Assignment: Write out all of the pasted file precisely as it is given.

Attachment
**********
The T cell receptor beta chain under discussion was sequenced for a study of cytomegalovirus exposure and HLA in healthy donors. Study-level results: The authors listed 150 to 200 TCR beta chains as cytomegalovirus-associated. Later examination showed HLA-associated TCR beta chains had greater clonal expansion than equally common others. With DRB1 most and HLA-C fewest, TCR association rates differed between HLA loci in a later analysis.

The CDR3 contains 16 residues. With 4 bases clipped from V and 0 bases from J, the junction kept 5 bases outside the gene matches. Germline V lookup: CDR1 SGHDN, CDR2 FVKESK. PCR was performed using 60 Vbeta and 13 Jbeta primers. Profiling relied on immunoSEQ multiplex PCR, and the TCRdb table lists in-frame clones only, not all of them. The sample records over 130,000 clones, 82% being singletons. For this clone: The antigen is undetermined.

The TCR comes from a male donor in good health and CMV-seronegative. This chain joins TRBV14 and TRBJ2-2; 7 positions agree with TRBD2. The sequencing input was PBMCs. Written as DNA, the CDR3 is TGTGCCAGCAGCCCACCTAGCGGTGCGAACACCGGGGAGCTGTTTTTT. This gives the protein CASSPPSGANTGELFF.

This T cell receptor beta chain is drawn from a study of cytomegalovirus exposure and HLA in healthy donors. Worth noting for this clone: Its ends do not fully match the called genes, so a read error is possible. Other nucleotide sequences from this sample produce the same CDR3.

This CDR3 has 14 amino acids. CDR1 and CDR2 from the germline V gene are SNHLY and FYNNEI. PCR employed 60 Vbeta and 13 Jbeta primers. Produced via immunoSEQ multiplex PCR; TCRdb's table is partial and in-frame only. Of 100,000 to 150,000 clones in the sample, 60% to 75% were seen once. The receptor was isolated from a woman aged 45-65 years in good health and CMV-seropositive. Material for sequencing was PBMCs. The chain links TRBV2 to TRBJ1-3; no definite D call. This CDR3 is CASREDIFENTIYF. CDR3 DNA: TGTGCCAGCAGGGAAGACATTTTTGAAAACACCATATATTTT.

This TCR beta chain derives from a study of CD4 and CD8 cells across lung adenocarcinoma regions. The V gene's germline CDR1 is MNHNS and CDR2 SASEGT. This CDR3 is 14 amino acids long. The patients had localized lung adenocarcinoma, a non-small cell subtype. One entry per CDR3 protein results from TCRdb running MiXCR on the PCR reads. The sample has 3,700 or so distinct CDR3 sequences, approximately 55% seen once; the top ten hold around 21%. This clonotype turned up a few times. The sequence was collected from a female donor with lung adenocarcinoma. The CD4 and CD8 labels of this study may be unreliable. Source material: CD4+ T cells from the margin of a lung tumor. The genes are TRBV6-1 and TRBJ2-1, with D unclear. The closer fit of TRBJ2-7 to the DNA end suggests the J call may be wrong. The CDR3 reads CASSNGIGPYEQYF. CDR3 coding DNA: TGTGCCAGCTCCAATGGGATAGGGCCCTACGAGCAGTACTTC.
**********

The T cell receptor beta chain under discussion was sequenced for a study of cytomegalovirus exposure and HLA in healthy donors. Study-level results: The authors listed 150 to 200 TCR beta chains as cytomegalovirus-associated. Later examination showed HLA-associated TCR beta chains had greater clonal expansion than equally common others. With DRB1 most and HLA-C fewest, TCR association rates differed between HLA loci in a later analysis.

The CDR3 contains 16 residues. With 4 bases clipped from V and 0 bases from J, the junction kept 5 bases outside the gene matches. Germline V lookup: CDR1 SGHDN, CDR2 FVKESK. PCR was performed using 60 Vbeta and 13 Jbeta primers. Profiling relied on immunoSEQ multiplex PCR, and the TCRdb table lists in-frame clones only, not all of them. The sample records over 130,000 clones, 82% being singletons. For this clone: The antigen is undetermined.

The TCR comes from a male donor in good health and CMV-seronegative. This chain joins TRBV14 and TRBJ2-2; 7 positions agree with TRBD2. The sequencing input was PBMCs. Written as DNA, the CDR3 is TGTGCCAGCAGCCCACCTAGCGGTGCGAACACCGGGGAGCTGTTTTTT. This gives the protein CASSPPSGANTGELFF.

This T cell receptor beta chain is drawn from a study of cytomegalovirus exposure and HLA in healthy donors. Worth noting for this clone: Its ends do not fully match the called genes, so a read error is possible. Other nucleotide sequences from this sample produce the same CDR3.

This CDR3 has 14 amino acids. CDR1 and CDR2 from the germline V gene are SNHLY and FYNNEI. PCR employed 60 Vbeta and 13 Jbeta primers. Produced via immunoSEQ multiplex PCR; TCRdb's table is partial and in-frame only. Of 100,000 to 150,000 clones in the sample, 60% to 75% were seen once. The receptor was isolated from a woman aged 45-65 years in good health and CMV-seropositive. Material for sequencing was PBMCs. The chain links TRBV2 to TRBJ1-3; no definite D call. This CDR3 is CASREDIFENTIYF. CDR3 DNA: TGTGCCAGCAGGGAAGACATTTTTGAAAACACCATATATTTT.

This TCR beta chain derives from a study of CD4 and CD8 cells across lung adenocarcinoma regions. The V gene's germline CDR1 is MNHNS and CDR2 SASEGT. This CDR3 is 14 amino acids long. The patients had localized lung adenocarcinoma, a non-small cell subtype. One entry per CDR3 protein results from TCRdb running MiXCR on the PCR reads. The sample has 3,700 or so distinct CDR3 sequences, approximately 55% seen once; the top ten hold around 21%. This clonotype turned up a few times. The sequence was collected from a female donor with lung adenocarcinoma. The CD4 and CD8 labels of this study may be unreliable. Source material: CD4+ T cells from the margin of a lung tumor. The genes are TRBV6-1 and TRBJ2-1, with D unclear. The closer fit of TRBJ2-7 to the DNA end suggests the J call may be wrong. The CDR3 reads CASSNGIGPYEQYF. CDR3 coding DNA: TGTGCCAGCTCCAATGGGATAGGGCCCTACGAGCAGTACTTC.